by Taylor Milner and Erik Fogg
A Border Adjustment Tax (BAT) in any proposed new United States tax code has the potential to create significant winners and losers in a rapidly-changing domestic manufacturing market. Its proponents claim that the border adjustment tax will help rebuild US manufacturing--and hopefully the jobs that go with it--by creating pricing incentives to build products in (and export from) the US rather than import them. Its opponents suggest that it will raise the prices on many of the things that consumers purchase today and cause a huge required relocation of the US workforce. It’s different from a tariff because imported goods aren’t themselves taxed; instead, company profits are taxed more heavily if they use imported parts, and they get tax breaks for using domestic parts. If the border adjustment tax becomes a reality, there will be a national scramble to capture growing market share among many domestic competitors.
The biggest winners will be those who are able to find more capacity in their operations, allowing them to quickly capture market share before their competitors are able to bring new capital online. Some of this capacity is easy to see today. It exists when a process does not operate 24x7 and only requires more operating hours to capture.
A second category of capacity opportunity also exists, but it is harder to see. This additional capacity exists within a process, and capturing it requires running that process faster or more efficiently by solving the operational and physical problems that hold these processes back. The biggest winners in the case of a Border Adjustment Tax will be the ones that can find and realize this capacity opportunity within their processes.
For many manufacturers looking to capitalize on the reshoring of production caused by a border adjustment tax, the typical path will be to ramp up production by hiring and running 24x7 and then adding capital to increase production. Most manufacturers will be able to fill the positions they need to get to 24x7 even if it means raising wages or relocating workers.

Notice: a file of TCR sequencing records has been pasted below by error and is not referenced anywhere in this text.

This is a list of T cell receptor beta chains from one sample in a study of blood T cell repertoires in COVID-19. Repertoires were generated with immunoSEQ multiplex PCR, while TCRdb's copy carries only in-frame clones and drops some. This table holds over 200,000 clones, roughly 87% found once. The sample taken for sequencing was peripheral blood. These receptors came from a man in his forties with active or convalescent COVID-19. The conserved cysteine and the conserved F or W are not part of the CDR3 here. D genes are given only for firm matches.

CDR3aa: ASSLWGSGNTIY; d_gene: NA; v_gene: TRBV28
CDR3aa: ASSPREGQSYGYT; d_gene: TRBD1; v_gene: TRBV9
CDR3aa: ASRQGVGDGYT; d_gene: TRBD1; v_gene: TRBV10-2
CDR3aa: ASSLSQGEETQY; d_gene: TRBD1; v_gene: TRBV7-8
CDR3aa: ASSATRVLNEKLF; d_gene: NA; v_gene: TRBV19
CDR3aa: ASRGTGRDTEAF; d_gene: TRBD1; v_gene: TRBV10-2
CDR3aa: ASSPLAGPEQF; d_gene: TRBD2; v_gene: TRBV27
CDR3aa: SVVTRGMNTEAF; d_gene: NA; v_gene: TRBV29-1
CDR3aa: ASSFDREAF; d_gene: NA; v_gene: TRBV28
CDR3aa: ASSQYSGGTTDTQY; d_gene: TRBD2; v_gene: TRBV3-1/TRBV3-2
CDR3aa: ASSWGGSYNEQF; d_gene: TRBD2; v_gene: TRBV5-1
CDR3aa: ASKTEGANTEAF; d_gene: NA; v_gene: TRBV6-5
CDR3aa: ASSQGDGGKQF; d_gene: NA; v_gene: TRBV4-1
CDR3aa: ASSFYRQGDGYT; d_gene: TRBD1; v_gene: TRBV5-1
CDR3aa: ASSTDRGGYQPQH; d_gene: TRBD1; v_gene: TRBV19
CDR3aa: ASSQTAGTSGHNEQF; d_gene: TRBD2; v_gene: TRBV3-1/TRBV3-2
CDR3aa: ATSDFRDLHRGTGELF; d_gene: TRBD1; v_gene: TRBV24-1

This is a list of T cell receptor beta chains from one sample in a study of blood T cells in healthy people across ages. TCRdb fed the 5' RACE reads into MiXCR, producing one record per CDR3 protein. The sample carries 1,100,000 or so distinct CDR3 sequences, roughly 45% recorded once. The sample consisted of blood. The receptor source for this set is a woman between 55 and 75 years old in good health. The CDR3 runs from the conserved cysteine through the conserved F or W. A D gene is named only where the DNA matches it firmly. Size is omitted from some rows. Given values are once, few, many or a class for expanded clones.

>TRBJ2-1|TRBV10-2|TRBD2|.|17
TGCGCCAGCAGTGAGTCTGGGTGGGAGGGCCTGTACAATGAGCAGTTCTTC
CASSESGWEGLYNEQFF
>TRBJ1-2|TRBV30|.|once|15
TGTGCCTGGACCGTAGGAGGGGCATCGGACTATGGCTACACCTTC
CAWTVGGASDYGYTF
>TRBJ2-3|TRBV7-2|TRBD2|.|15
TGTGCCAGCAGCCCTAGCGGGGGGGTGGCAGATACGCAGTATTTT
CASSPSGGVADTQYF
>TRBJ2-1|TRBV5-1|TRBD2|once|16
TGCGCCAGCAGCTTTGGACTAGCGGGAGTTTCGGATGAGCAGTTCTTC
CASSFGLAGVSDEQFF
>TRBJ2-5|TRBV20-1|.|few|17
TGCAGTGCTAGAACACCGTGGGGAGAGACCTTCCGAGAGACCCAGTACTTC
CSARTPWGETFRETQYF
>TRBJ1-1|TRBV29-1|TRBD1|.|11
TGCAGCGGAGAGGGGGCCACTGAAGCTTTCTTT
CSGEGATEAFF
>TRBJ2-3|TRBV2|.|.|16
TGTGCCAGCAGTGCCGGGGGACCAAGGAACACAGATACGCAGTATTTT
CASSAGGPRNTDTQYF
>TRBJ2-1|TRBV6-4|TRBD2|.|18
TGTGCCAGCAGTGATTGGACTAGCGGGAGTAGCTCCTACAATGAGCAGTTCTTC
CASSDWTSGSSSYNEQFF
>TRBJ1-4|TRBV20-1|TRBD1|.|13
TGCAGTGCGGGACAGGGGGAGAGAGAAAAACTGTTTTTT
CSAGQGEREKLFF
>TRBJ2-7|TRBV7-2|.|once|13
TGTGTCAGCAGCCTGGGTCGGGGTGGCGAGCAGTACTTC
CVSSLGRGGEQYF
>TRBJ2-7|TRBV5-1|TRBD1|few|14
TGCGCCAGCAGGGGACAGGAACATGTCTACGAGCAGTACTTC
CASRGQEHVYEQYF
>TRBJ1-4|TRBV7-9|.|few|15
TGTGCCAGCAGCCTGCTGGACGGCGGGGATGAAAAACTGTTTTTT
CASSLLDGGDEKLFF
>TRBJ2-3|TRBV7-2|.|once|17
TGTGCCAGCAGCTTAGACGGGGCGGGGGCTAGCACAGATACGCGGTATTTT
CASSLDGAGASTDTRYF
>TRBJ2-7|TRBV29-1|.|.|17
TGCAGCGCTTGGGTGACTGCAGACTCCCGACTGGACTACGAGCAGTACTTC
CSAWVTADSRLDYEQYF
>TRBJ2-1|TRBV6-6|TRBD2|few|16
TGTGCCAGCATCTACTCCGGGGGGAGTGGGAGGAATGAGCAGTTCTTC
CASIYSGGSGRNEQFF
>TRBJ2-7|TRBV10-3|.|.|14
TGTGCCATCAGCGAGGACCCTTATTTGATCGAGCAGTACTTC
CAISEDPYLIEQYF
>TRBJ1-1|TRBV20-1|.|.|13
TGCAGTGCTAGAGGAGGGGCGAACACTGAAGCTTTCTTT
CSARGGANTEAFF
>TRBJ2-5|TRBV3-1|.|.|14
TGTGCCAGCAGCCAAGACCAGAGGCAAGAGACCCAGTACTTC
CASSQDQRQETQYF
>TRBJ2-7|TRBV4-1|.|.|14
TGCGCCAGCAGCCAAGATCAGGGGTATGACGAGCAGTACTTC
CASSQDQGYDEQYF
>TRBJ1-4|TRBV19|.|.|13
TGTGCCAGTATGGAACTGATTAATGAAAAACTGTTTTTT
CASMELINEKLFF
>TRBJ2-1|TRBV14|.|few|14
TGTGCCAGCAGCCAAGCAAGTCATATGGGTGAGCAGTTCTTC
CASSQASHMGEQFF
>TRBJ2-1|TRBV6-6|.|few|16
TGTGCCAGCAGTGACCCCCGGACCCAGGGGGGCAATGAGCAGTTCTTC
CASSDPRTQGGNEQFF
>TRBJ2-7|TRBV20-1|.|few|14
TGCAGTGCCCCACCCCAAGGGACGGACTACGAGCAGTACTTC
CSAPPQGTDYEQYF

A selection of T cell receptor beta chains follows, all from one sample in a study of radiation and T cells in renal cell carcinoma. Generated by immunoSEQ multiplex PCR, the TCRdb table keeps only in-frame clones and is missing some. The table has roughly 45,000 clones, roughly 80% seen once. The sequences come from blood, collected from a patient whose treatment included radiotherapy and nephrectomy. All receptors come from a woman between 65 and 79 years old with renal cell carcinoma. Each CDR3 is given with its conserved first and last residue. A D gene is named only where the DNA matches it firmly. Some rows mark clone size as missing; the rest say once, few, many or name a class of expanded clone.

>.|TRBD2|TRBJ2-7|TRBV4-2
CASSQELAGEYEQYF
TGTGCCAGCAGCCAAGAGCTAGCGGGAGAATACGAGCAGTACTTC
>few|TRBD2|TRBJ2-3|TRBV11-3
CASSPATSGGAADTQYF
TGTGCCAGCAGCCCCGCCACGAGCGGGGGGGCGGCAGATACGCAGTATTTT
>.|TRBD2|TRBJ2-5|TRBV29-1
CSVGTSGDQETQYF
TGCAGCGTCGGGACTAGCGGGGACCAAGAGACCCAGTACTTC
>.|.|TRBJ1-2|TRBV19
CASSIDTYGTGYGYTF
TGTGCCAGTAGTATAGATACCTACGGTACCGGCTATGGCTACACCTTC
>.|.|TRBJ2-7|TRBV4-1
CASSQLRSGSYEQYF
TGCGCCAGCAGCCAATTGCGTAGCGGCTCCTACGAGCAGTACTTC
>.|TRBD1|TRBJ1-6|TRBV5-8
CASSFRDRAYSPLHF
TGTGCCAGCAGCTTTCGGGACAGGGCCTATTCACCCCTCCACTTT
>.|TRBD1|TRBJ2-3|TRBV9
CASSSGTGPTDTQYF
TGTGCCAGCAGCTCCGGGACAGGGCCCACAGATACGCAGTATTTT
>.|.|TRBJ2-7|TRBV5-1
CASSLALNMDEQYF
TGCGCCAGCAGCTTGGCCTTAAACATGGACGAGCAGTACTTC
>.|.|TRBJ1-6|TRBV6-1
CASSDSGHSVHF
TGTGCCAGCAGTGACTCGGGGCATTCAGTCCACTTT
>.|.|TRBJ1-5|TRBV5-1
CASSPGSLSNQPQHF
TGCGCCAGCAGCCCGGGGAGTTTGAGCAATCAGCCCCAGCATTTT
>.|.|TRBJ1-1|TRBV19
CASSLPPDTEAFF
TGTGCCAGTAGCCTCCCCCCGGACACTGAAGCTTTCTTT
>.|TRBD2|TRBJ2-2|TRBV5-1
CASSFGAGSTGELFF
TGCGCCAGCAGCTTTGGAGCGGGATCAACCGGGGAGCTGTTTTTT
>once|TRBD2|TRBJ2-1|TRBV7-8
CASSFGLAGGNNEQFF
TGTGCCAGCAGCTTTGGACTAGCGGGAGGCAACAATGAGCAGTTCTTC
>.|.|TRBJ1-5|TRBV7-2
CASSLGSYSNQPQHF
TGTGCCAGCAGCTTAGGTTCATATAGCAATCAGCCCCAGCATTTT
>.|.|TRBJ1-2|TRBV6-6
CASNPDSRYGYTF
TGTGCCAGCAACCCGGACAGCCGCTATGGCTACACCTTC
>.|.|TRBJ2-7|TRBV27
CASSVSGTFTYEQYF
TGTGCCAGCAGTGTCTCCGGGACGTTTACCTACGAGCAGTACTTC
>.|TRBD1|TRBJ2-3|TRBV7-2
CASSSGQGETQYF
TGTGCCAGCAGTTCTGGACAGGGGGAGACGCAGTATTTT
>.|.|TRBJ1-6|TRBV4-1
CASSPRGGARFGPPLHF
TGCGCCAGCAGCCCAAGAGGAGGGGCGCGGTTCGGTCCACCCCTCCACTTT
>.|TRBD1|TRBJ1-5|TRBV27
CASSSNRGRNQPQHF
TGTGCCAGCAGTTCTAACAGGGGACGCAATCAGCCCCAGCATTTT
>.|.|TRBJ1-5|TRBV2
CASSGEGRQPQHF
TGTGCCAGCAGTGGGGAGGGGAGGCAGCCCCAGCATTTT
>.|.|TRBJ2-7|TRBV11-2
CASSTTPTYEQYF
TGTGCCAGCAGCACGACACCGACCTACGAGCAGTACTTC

The real challenge will lie in the time and cost of adding capital. This challenge will also create the largest opportunity for capturing market share. It is also why finding hidden capacity opportunity will be so valuable.
Building new facilities or adding production lines takes time. It takes about four to 24 months to add a production line and on the order of two to five years to add a new facility and bring it online (more for heavy equipment like aerospace). These numbers vary by industry, and in many cases timelines are significantly longer. These timelines will only get pushed out with the increased demand on equipment manufacturers and construction firms to meet the reshoring demand. Costs for production equipment and facilities will likely also go up with demand. We only have to look at the oil and gas industry during the recent boom to get a feel for the inflation that could be seen as manufacturers “bid” for production equipment. Finally, the cost of financial capital itself will go up as many businesses bid for loans to add new equipment.
If it is going to take 1 to 5 years and costly capital expenditure to bring new capacity on line, then the big winners will be the manufacturers who find hidden capacity in their existing operations and capture more market share sooner. Furthermore, they will reduce or eliminate the risk of overbuilding during the demand boom, wait out price spikes in industrial equipment, and avoid significant associated capital costs of new lines or facilities.
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